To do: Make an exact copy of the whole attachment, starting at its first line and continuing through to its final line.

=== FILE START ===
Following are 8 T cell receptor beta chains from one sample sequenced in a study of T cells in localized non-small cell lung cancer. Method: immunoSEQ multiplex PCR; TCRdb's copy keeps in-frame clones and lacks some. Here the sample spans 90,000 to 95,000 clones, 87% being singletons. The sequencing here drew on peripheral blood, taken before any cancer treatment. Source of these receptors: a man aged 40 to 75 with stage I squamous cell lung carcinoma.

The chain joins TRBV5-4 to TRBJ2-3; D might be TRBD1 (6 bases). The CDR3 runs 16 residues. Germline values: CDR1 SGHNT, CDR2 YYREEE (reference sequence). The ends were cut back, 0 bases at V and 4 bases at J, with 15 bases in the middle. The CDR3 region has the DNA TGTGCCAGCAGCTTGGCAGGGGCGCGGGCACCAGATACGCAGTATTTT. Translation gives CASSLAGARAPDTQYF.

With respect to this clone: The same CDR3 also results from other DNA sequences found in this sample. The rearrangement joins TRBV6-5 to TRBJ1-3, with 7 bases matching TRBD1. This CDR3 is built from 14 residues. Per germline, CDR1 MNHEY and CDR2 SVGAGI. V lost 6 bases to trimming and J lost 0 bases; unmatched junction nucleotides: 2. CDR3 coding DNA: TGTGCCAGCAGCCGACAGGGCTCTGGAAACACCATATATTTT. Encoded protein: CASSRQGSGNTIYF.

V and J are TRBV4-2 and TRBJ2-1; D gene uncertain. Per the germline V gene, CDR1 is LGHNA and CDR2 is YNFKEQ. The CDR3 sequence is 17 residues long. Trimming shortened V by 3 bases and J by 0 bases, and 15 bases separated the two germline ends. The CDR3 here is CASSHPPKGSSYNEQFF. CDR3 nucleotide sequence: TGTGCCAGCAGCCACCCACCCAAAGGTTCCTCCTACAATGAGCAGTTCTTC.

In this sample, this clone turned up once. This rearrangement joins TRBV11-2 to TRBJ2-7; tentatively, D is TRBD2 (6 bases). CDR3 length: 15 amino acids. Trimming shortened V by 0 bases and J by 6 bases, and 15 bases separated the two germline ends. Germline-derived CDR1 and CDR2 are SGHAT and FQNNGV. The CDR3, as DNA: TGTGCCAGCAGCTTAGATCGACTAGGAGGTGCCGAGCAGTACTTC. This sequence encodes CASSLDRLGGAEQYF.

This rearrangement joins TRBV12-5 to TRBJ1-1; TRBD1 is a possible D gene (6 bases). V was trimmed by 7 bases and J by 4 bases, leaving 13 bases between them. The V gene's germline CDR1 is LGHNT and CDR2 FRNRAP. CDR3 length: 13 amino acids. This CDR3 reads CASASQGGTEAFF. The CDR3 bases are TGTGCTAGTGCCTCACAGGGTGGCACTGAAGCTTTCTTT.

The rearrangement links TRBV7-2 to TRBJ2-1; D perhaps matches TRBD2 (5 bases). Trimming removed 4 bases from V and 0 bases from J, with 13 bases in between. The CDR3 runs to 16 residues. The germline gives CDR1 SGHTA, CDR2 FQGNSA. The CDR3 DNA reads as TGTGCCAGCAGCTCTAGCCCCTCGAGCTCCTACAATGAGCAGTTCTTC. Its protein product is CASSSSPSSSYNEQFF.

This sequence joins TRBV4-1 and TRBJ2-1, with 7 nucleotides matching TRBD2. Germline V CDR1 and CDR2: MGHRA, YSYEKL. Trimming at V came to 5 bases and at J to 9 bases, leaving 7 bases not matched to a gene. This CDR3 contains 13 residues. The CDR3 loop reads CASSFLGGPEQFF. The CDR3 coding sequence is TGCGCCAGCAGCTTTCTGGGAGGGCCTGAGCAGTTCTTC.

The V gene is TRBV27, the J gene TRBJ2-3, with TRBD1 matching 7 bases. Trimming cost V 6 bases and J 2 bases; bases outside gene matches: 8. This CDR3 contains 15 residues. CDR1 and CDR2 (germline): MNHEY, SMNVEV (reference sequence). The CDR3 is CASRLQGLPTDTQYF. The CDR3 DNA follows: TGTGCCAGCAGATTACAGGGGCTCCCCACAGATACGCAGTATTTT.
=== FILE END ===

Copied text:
Following are 8 T cell receptor beta chains from one sample sequenced in a study of T cells in localized non-small cell lung cancer. Method: immunoSEQ multiplex PCR; TCRdb's copy keeps in-frame clones and lacks some. Here the sample spans 90,000 to 95,000 clones, 87% being singletons. The sequencing here drew on peripheral blood, taken before any cancer treatment. Source of these receptors: a man aged 40 to 75 with stage I squamous cell lung carcinoma.

The chain joins TRBV5-4 to TRBJ2-3; D might be TRBD1 (6 bases). The CDR3 runs 16 residues. Germline values: CDR1 SGHNT, CDR2 YYREEE (reference sequence). The ends were cut back, 0 bases at V and 4 bases at J, with 15 bases in the middle. The CDR3 region has the DNA TGTGCCAGCAGCTTGGCAGGGGCGCGGGCACCAGATACGCAGTATTTT. Translation gives CASSLAGARAPDTQYF.

With respect to this clone: The same CDR3 also results from other DNA sequences found in this sample. The rearrangement joins TRBV6-5 to TRBJ1-3, with 7 bases matching TRBD1. This CDR3 is built from 14 residues. Per germline, CDR1 MNHEY and CDR2 SVGAGI. V lost 6 bases to trimming and J lost 0 bases; unmatched junction nucleotides: 2. CDR3 coding DNA: TGTGCCAGCAGCCGACAGGGCTCTGGAAACACCATATATTTT. Encoded protein: CASSRQGSGNTIYF.

V and J are TRBV4-2 and TRBJ2-1; D gene uncertain. Per the germline V gene, CDR1 is LGHNA and CDR2 is YNFKEQ. The CDR3 sequence is 17 residues long. Trimming shortened V by 3 bases and J by 0 bases, and 15 bases separated the two germline ends. The CDR3 here is CASSHPPKGSSYNEQFF. CDR3 nucleotide sequence: TGTGCCAGCAGCCACCCACCCAAAGGTTCCTCCTACAATGAGCAGTTCTTC.

In this sample, this clone turned up once. This rearrangement joins TRBV11-2 to TRBJ2-7; tentatively, D is TRBD2 (6 bases). CDR3 length: 15 amino acids. Trimming shortened V by 0 bases and J by 6 bases, and 15 bases separated the two germline ends. Germline-derived CDR1 and CDR2 are SGHAT and FQNNGV. The CDR3, as DNA: TGTGCCAGCAGCTTAGATCGACTAGGAGGTGCCGAGCAGTACTTC. This sequence encodes CASSLDRLGGAEQYF.

This rearrangement joins TRBV12-5 to TRBJ1-1; TRBD1 is a possible D gene (6 bases). V was trimmed by 7 bases and J by 4 bases, leaving 13 bases between them. The V gene's germline CDR1 is LGHNT and CDR2 FRNRAP. CDR3 length: 13 amino acids. This CDR3 reads CASASQGGTEAFF. The CDR3 bases are TGTGCTAGTGCCTCACAGGGTGGCACTGAAGCTTTCTTT.

The rearrangement links TRBV7-2 to TRBJ2-1; D perhaps matches TRBD2 (5 bases). Trimming removed 4 bases from V and 0 bases from J, with 13 bases in between. The CDR3 runs to 16 residues. The germline gives CDR1 SGHTA, CDR2 FQGNSA. The CDR3 DNA reads as TGTGCCAGCAGCTCTAGCCCCTCGAGCTCCTACAATGAGCAGTTCTTC. Its protein product is CASSSSPSSSYNEQFF.

This sequence joins TRBV4-1 and TRBJ2-1, with 7 nucleotides matching TRBD2. Germline V CDR1 and CDR2: MGHRA, YSYEKL. Trimming at V came to 5 bases and at J to 9 bases, leaving 7 bases not matched to a gene. This CDR3 contains 13 residues. The CDR3 loop reads CASSFLGGPEQFF. The CDR3 coding sequence is TGCGCCAGCAGCTTTCTGGGAGGGCCTGAGCAGTTCTTC.

The V gene is TRBV27, the J gene TRBJ2-3, with TRBD1 matching 7 bases. Trimming cost V 6 bases and J 2 bases; bases outside gene matches: 8. This CDR3 contains 15 residues. CDR1 and CDR2 (germline): MNHEY, SMNVEV (reference sequence). The CDR3 is CASRLQGLPTDTQYF. The CDR3 DNA follows: TGTGCCAGCAGATTACAGGGGCTCCCCACAGATACGCAGTATTTT.